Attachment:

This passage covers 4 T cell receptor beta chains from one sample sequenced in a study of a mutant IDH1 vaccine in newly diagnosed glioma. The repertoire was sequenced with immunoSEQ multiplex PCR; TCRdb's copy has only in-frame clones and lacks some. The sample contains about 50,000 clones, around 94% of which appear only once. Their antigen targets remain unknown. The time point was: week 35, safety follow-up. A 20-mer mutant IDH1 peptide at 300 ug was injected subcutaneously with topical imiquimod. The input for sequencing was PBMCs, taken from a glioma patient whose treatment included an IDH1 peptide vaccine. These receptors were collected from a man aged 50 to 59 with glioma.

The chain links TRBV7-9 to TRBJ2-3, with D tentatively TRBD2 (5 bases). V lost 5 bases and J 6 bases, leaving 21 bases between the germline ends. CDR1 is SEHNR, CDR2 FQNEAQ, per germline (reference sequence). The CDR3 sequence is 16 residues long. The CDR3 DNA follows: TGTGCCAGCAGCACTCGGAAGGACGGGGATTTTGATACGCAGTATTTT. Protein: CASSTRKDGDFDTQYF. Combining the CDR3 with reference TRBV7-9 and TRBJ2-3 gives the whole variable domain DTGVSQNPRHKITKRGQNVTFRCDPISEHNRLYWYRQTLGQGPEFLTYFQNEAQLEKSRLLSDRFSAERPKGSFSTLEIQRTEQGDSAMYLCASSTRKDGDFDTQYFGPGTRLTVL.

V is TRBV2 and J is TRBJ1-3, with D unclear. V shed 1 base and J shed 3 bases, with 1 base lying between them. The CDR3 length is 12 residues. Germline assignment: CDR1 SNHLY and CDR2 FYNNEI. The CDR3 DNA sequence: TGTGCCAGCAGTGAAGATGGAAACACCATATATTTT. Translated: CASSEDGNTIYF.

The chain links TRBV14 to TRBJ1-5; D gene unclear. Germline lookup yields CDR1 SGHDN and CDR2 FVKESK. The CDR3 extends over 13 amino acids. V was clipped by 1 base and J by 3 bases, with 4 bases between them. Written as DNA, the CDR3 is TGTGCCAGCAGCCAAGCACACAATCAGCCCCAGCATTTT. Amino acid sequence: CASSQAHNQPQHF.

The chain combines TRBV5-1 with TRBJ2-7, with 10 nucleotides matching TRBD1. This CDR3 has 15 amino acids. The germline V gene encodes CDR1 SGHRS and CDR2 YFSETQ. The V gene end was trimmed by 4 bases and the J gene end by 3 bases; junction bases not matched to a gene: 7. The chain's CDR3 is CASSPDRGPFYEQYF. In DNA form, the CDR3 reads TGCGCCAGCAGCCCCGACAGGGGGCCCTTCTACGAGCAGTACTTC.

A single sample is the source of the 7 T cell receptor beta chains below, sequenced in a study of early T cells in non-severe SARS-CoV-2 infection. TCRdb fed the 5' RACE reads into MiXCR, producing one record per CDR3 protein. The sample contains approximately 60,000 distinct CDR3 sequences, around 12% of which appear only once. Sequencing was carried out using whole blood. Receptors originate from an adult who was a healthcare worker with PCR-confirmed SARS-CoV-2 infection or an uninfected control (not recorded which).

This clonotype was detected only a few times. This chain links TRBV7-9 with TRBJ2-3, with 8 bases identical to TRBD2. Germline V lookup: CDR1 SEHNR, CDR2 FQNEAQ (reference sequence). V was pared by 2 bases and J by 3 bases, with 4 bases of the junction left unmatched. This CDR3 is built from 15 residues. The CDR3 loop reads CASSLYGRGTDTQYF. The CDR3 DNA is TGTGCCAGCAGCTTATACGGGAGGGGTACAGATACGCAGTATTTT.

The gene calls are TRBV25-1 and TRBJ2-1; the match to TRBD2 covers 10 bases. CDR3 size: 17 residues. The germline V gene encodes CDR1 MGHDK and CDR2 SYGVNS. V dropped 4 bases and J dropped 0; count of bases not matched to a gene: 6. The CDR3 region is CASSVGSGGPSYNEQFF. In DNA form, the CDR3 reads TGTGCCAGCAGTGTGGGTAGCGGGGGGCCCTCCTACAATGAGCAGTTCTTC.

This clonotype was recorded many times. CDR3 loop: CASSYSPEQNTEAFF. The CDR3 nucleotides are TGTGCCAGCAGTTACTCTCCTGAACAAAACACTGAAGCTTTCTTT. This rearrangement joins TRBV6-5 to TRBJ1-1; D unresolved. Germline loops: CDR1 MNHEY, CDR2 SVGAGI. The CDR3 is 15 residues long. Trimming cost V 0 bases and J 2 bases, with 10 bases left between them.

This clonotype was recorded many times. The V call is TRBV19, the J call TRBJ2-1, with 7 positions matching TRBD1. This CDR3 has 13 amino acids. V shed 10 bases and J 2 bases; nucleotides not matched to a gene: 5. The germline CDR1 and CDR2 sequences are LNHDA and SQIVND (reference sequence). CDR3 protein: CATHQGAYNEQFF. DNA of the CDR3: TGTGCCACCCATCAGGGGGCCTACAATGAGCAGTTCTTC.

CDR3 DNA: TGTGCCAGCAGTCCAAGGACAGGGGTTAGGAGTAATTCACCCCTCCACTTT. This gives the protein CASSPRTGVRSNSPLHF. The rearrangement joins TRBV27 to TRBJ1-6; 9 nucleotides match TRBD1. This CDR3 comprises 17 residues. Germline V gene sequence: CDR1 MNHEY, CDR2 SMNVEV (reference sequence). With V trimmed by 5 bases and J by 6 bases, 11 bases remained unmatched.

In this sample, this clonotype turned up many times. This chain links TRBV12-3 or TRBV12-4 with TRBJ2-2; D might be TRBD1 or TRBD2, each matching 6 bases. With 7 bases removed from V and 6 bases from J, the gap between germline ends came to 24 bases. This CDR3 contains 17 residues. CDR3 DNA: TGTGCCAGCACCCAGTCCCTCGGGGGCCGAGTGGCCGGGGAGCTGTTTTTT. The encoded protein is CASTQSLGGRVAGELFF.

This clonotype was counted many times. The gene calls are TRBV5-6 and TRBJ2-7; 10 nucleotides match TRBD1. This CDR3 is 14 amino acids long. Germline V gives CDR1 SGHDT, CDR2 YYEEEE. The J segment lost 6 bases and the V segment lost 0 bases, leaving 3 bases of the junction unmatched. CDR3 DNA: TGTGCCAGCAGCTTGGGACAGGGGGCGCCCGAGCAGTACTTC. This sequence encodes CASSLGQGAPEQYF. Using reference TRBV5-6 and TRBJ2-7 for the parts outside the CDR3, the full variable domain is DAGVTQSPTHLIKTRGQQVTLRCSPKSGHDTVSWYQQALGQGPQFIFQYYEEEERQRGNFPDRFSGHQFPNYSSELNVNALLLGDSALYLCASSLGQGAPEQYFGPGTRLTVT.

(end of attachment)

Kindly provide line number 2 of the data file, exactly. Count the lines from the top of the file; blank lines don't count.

The chain links TRBV7-9 to TRBJ2-3, with D tentatively TRBD2 (5 bases). V lost 5 bases and J 6 bases, leaving 21 bases between the germline ends. CDR1 is SEHNR, CDR2 FQNEAQ, per germline (reference sequence). The CDR3 sequence is 16 residues long. The CDR3 DNA follows: TGTGCCAGCAGCACTCGGAAGGACGGGGATTTTGATACGCAGTATTTT. Protein: CASSTRKDGDFDTQYF. Combining the CDR3 with reference TRBV7-9 and TRBJ2-3 gives the whole variable domain DTGVSQNPRHKITKRGQNVTFRCDPISEHNRLYWYRQTLGQGPEFLTYFQNEAQLEKSRLLSDRFSAERPKGSFSTLEIQRTEQGDSAMYLCASSTRKDGDFDTQYFGPGTRLTVL.